While the tealeaf reading on the hot topic of who is going to get what cabinet post in the new Trump administration goes on, things are moving with lightning speed in some areas of the country.
One of these areas is Prince William County in Virginia – where I live.
Prince William is somewhere between a suburb and an exurb of Washington D.C. Interstate 95, the main superhighway from the Northeast to the Southeast, runs through parts of it. Although it contains some very high income communities, it also is set to become the first county in Virginia to transition to “majority minority.” To the East of I-95, and toward the shores of the Potomac River, there are lower to middle income working class communities which are heavily African-American and Latino, and growing more so. The latter group is predominantly Central American, and many adults are first-generation immigrants. There are also Asian and African immigrants, as well as lower income working class whites.
That’s where I live; those are my neighbors, who mostly get along well together across racial and ethnic lines.
Now many of those neighbors are in immediate danger from racist and anti-immigrant bigots who are fired up by the Trump election.
Prince William County is governed by a Board of Supervisors. Some of the towns within the county have municipal governments; others are governed directly by the Prince William County Board of Supervisors. The community where I live is in the latter category.
In spite of the status of the county as a majority minority community, the Republican Party holds six of the eight seats on the Board of Supervisors. The chairman of the Board is Corey Stewart.
Stewart is a piece of work.
He was first elected in 2006 and immediately decided that his main task was to rid Prince William County of “illegal immigrants,” who he claimed were causing a spike in crime in the county. He pioneered the idea of using a local police force, in this case the Prince William County Sheriff’s Office, to do the dirty work. In 2007, he ordered the Sheriff’s Office to go after “illegal immigrants.” The method was to demand the immigration papers of anybody the police stopped, including for routine traffic infractions. This led to widespread racial profiling and police harassment of immigrants in the community.
When I first moved into Prince William County at the beginning of 2012, the impact of this could be seen by the number of small shops that had catered to the immigrant community but had gone bust as their customers had fled the county. Other local and state governments later used the Prince William County get-tough approach as models for their own nasty racial profiling strategies.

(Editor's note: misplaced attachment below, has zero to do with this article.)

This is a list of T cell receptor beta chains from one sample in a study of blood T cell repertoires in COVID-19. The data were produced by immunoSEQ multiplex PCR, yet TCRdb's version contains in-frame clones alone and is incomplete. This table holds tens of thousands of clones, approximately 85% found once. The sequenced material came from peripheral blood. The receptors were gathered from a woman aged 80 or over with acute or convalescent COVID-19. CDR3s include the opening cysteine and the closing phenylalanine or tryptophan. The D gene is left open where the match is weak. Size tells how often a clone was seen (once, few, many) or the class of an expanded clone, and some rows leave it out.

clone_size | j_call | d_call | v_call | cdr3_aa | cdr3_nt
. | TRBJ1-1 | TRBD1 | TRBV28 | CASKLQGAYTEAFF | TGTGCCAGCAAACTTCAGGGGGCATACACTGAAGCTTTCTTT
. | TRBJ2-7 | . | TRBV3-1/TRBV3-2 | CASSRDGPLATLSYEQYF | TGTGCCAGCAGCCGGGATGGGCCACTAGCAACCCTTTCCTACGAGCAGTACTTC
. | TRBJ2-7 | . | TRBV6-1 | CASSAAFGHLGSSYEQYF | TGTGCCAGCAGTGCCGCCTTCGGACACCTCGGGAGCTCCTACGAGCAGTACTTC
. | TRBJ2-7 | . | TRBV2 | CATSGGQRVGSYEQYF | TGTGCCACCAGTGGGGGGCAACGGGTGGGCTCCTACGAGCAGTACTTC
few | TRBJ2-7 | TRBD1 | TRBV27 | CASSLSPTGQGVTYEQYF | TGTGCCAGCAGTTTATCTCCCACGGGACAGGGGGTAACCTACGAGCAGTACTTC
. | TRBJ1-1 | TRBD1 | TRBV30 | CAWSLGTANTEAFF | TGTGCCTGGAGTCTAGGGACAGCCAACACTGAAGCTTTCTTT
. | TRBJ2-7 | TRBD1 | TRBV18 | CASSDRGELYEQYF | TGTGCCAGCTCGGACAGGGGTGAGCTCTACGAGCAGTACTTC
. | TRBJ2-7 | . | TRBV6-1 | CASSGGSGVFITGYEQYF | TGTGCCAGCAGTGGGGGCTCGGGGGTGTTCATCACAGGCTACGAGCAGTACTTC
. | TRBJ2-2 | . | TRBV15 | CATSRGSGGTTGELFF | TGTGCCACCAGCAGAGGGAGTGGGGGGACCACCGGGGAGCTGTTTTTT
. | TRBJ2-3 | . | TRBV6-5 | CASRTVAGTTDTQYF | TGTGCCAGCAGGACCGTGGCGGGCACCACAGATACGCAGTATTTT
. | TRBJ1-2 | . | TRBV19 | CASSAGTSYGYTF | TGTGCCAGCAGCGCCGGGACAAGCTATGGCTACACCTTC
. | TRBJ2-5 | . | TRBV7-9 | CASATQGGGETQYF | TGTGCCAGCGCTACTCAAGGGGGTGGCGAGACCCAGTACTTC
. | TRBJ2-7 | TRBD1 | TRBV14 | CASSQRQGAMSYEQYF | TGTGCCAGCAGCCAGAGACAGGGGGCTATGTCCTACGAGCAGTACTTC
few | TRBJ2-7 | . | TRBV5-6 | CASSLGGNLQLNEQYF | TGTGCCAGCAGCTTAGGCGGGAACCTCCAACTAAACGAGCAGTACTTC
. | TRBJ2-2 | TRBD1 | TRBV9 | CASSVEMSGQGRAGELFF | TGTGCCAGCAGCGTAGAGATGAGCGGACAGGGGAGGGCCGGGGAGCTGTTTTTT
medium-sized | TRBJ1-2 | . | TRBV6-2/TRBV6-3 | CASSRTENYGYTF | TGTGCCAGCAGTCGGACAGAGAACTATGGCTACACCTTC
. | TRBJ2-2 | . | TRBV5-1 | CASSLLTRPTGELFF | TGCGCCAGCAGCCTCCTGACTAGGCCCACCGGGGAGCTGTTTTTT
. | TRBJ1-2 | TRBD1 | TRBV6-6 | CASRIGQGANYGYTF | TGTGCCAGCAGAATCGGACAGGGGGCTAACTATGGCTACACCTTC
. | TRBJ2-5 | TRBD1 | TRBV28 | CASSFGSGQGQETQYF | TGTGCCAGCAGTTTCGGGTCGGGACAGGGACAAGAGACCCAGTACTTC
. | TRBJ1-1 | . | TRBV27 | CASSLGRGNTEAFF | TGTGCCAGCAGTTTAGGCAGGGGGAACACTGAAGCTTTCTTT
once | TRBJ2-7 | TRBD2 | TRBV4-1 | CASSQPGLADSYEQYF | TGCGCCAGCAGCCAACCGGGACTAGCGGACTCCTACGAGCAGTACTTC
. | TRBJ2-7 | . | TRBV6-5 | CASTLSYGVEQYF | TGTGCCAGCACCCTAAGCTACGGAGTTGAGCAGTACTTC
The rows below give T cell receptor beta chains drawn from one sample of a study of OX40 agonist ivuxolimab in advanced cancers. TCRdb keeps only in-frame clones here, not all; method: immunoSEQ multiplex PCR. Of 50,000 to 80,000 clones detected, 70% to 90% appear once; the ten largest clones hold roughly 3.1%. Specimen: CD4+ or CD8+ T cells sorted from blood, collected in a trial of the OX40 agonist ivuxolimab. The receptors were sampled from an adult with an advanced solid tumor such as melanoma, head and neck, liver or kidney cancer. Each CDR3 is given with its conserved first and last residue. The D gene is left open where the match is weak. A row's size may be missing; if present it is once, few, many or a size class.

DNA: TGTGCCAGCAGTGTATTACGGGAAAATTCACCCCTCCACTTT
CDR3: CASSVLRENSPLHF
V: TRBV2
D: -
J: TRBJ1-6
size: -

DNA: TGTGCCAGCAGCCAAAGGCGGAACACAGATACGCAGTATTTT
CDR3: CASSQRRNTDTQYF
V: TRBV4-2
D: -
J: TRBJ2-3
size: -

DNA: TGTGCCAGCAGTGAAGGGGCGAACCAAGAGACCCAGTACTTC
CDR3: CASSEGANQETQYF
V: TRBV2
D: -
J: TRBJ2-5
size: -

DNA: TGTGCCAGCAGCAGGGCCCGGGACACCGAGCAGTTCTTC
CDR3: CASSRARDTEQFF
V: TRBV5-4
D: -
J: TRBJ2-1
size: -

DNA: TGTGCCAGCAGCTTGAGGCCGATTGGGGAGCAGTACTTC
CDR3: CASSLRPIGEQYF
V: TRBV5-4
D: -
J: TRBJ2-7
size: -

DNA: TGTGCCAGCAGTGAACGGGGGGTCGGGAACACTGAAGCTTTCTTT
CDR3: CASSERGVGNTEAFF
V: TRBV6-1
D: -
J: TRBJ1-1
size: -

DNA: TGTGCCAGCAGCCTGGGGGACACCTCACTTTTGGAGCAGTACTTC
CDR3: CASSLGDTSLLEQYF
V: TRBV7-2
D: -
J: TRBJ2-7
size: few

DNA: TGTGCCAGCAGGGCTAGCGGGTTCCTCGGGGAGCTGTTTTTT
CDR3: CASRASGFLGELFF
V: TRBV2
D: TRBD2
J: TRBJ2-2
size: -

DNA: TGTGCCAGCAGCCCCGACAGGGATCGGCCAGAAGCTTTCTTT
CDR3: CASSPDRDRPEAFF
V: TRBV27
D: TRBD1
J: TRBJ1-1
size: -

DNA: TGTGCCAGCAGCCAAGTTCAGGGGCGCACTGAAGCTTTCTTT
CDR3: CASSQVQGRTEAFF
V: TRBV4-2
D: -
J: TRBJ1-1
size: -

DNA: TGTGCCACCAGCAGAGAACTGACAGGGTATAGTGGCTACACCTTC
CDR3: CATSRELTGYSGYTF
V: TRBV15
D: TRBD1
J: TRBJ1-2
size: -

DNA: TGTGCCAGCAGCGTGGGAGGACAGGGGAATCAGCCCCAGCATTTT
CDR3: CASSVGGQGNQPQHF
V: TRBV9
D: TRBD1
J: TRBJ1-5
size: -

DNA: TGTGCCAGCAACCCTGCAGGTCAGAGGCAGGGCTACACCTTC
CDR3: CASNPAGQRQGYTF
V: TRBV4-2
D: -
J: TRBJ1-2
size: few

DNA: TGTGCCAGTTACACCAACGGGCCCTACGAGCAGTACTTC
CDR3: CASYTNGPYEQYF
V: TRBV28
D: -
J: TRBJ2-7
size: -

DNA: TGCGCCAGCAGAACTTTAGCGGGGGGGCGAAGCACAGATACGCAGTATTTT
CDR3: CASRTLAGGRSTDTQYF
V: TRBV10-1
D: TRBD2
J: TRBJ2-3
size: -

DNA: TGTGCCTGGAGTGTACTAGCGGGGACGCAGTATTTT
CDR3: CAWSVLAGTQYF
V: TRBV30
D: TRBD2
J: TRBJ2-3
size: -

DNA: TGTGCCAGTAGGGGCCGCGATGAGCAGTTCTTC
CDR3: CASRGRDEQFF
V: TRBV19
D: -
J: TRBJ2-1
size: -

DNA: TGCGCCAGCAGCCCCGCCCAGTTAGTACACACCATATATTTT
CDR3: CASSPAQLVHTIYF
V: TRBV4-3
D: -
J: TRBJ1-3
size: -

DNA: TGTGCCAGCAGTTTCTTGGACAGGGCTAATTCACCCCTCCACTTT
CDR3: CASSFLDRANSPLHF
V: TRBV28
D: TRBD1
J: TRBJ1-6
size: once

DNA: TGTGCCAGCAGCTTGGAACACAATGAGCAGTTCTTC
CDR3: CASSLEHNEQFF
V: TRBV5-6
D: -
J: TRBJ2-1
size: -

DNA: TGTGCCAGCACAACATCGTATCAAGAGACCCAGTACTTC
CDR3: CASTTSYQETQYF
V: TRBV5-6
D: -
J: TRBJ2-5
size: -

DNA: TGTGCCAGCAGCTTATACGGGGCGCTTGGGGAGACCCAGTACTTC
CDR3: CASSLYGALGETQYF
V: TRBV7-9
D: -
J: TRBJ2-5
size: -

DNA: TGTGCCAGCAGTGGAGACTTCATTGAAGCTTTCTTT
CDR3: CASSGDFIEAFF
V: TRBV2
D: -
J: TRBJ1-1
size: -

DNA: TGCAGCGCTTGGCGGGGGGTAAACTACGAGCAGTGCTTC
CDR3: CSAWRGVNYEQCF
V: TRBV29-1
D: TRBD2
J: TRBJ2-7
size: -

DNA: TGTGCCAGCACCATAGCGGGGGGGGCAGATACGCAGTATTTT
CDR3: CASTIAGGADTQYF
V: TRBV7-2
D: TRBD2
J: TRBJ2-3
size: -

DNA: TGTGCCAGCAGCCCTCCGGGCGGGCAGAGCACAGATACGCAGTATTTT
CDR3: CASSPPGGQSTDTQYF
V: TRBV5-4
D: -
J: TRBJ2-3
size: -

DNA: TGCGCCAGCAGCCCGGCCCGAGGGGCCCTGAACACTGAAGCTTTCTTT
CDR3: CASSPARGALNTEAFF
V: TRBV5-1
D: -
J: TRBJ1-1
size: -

Corey Stewart bragged that his campaign against “illegal immigrants” had drastically cut the crime rate in Prince William County, but more sober study proved this to be highly exaggerated. Moreover, the fear that it had generated among the public led to a deterioration of police-community relations.
This year, Stewart had another role to play, that of the Virginia chair of Donald Trump’s campaign committee. Toward the end of the campaign, Trump’s campaign fired Stewart from this position, essentially for being too extreme and provocative – for out-Trumping Trump, in other words. Stewart did not miss a beat; he is running for the Republican nomination in next year’s Virginia gubernatorial elections, and has made it clear that he will run on the “illegal immigration” issue.
So it came as no surprise that scarcely twenty-four hours after Trump’s electoral victory, Corey Stewart was making news by more provocative anti-immigrant statements.
One that caught the attention of the immigrant community was this: “If I were an illegal alien in Prince William County, I’d get out… With a friendly administration [in Washington] we’ll be able to go gangbusters.”
Immigrants’ rights and Latino organizations denounced this statement, but the situation may become very dangerous. In some parts of the country, local mayors and police chiefs have come to the defense of immigrants, refusing to yield to Trump’s demand to end the “sanctuary city” movement. However, in communities like mine, where the local political leaders are viciously anti-immigrant, no such cover is given.
On top of the increased federal enforcement activity that Trump has been threatening, some local police in places like Prince William County may “go gangbusters” in persecuting immigrant families here – my neighbors, in other words (to be fair, the police in Prince William County were not very happy about the immigrant enforcement role Stewart foisted on them). And all over the country there are reports of vigilantism, and even of Latino children being harassed in school by other children who taunt them with deportation threats.
If Stewart is going to run a gubernatorial campaign based on anti-immigrant hysteria, the situation could get much worse.
This should be considered an emergency threat to civil liberties. Not only immigrant, Latino, Asian-American and other directly threatened communities should be (and are) mobilizing, but all progressive and fair minded people should be ready to lend maximum support and solidarity, starting even before the presidential inauguration.